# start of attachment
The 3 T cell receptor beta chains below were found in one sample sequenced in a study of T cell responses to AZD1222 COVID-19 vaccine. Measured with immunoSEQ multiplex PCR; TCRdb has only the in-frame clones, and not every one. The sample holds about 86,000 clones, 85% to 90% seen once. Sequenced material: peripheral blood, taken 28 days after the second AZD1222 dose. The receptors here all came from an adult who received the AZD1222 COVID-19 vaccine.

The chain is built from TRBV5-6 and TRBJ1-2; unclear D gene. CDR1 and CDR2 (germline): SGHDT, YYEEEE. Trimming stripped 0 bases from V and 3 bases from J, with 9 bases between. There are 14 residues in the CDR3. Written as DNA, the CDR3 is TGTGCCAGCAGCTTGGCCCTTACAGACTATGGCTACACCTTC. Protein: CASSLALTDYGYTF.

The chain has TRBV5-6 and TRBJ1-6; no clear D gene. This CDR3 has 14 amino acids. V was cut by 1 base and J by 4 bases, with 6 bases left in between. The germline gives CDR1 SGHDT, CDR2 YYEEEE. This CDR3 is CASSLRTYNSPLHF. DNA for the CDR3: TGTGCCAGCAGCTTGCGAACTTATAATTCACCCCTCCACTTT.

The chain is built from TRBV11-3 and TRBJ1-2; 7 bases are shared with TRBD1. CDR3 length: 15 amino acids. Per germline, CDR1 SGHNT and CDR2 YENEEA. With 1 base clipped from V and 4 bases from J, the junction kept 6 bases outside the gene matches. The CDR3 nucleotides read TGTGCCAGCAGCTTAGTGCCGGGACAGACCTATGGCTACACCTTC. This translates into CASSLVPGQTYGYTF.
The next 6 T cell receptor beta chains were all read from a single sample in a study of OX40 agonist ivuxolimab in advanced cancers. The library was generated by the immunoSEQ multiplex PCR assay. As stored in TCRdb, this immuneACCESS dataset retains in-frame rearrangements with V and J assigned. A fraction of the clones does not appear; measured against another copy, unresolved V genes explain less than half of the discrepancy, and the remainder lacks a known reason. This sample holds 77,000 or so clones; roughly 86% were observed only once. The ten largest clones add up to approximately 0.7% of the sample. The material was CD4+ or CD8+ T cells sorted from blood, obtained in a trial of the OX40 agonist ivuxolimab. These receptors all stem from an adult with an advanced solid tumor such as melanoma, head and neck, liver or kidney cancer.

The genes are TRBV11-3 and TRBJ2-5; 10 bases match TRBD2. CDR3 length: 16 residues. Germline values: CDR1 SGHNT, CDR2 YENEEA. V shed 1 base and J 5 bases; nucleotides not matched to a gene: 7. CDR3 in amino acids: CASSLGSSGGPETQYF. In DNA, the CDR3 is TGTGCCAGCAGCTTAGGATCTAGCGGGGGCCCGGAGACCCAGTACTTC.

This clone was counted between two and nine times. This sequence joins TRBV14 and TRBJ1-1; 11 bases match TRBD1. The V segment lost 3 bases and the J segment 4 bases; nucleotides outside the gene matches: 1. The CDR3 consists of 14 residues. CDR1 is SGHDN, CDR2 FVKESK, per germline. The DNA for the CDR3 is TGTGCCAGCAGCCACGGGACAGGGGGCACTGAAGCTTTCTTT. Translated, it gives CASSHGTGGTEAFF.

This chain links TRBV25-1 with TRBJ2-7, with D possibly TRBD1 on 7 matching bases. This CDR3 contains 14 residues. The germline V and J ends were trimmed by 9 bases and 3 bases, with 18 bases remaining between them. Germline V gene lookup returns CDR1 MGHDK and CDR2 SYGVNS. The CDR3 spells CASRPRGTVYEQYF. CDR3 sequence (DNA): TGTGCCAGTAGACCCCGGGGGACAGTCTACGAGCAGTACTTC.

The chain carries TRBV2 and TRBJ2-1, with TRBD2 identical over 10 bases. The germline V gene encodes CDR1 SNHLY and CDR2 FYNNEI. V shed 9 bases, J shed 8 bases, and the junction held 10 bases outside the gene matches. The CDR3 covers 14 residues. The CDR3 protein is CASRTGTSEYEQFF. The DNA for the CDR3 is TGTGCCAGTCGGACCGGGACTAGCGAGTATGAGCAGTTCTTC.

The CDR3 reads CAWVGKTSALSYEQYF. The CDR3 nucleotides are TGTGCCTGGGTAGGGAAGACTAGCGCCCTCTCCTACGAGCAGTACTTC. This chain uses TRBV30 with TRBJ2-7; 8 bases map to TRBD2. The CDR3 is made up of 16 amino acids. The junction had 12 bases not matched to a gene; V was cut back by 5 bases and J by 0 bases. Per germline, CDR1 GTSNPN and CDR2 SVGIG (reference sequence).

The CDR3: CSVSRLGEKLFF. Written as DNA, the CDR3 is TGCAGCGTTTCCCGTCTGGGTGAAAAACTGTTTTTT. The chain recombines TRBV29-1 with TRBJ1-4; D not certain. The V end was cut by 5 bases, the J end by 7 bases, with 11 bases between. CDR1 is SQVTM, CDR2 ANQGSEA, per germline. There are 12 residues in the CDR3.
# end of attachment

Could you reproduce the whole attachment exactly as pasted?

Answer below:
The 3 T cell receptor beta chains below were found in one sample sequenced in a study of T cell responses to AZD1222 COVID-19 vaccine. Measured with immunoSEQ multiplex PCR; TCRdb has only the in-frame clones, and not every one. The sample holds about 86,000 clones, 85% to 90% seen once. Sequenced material: peripheral blood, taken 28 days after the second AZD1222 dose. The receptors here all came from an adult who received the AZD1222 COVID-19 vaccine.

The chain is built from TRBV5-6 and TRBJ1-2; unclear D gene. CDR1 and CDR2 (germline): SGHDT, YYEEEE. Trimming stripped 0 bases from V and 3 bases from J, with 9 bases between. There are 14 residues in the CDR3. Written as DNA, the CDR3 is TGTGCCAGCAGCTTGGCCCTTACAGACTATGGCTACACCTTC. Protein: CASSLALTDYGYTF.

The chain has TRBV5-6 and TRBJ1-6; no clear D gene. This CDR3 has 14 amino acids. V was cut by 1 base and J by 4 bases, with 6 bases left in between. The germline gives CDR1 SGHDT, CDR2 YYEEEE. This CDR3 is CASSLRTYNSPLHF. DNA for the CDR3: TGTGCCAGCAGCTTGCGAACTTATAATTCACCCCTCCACTTT.

The chain is built from TRBV11-3 and TRBJ1-2; 7 bases are shared with TRBD1. CDR3 length: 15 amino acids. Per germline, CDR1 SGHNT and CDR2 YENEEA. With 1 base clipped from V and 4 bases from J, the junction kept 6 bases outside the gene matches. The CDR3 nucleotides read TGTGCCAGCAGCTTAGTGCCGGGACAGACCTATGGCTACACCTTC. This translates into CASSLVPGQTYGYTF.
The next 6 T cell receptor beta chains were all read from a single sample in a study of OX40 agonist ivuxolimab in advanced cancers. The library was generated by the immunoSEQ multiplex PCR assay. As stored in TCRdb, this immuneACCESS dataset retains in-frame rearrangements with V and J assigned. A fraction of the clones does not appear; measured against another copy, unresolved V genes explain less than half of the discrepancy, and the remainder lacks a known reason. This sample holds 77,000 or so clones; roughly 86% were observed only once. The ten largest clones add up to approximately 0.7% of the sample. The material was CD4+ or CD8+ T cells sorted from blood, obtained in a trial of the OX40 agonist ivuxolimab. These receptors all stem from an adult with an advanced solid tumor such as melanoma, head and neck, liver or kidney cancer.

The genes are TRBV11-3 and TRBJ2-5; 10 bases match TRBD2. CDR3 length: 16 residues. Germline values: CDR1 SGHNT, CDR2 YENEEA. V shed 1 base and J 5 bases; nucleotides not matched to a gene: 7. CDR3 in amino acids: CASSLGSSGGPETQYF. In DNA, the CDR3 is TGTGCCAGCAGCTTAGGATCTAGCGGGGGCCCGGAGACCCAGTACTTC.

This clone was counted between two and nine times. This sequence joins TRBV14 and TRBJ1-1; 11 bases match TRBD1. The V segment lost 3 bases and the J segment 4 bases; nucleotides outside the gene matches: 1. The CDR3 consists of 14 residues. CDR1 is SGHDN, CDR2 FVKESK, per germline. The DNA for the CDR3 is TGTGCCAGCAGCCACGGGACAGGGGGCACTGAAGCTTTCTTT. Translated, it gives CASSHGTGGTEAFF.

This chain links TRBV25-1 with TRBJ2-7, with D possibly TRBD1 on 7 matching bases. This CDR3 contains 14 residues. The germline V and J ends were trimmed by 9 bases and 3 bases, with 18 bases remaining between them. Germline V gene lookup returns CDR1 MGHDK and CDR2 SYGVNS. The CDR3 spells CASRPRGTVYEQYF. CDR3 sequence (DNA): TGTGCCAGTAGACCCCGGGGGACAGTCTACGAGCAGTACTTC.

The chain carries TRBV2 and TRBJ2-1, with TRBD2 identical over 10 bases. The germline V gene encodes CDR1 SNHLY and CDR2 FYNNEI. V shed 9 bases, J shed 8 bases, and the junction held 10 bases outside the gene matches. The CDR3 covers 14 residues. The CDR3 protein is CASRTGTSEYEQFF. The DNA for the CDR3 is TGTGCCAGTCGGACCGGGACTAGCGAGTATGAGCAGTTCTTC.

The CDR3 reads CAWVGKTSALSYEQYF. The CDR3 nucleotides are TGTGCCTGGGTAGGGAAGACTAGCGCCCTCTCCTACGAGCAGTACTTC. This chain uses TRBV30 with TRBJ2-7; 8 bases map to TRBD2. The CDR3 is made up of 16 amino acids. The junction had 12 bases not matched to a gene; V was cut back by 5 bases and J by 0 bases. Per germline, CDR1 GTSNPN and CDR2 SVGIG (reference sequence).

The CDR3: CSVSRLGEKLFF. Written as DNA, the CDR3 is TGCAGCGTTTCCCGTCTGGGTGAAAAACTGTTTTTT. The chain recombines TRBV29-1 with TRBJ1-4; D not certain. The V end was cut by 5 bases, the J end by 7 bases, with 11 bases between. CDR1 is SQVTM, CDR2 ANQGSEA, per germline. There are 12 residues in the CDR3.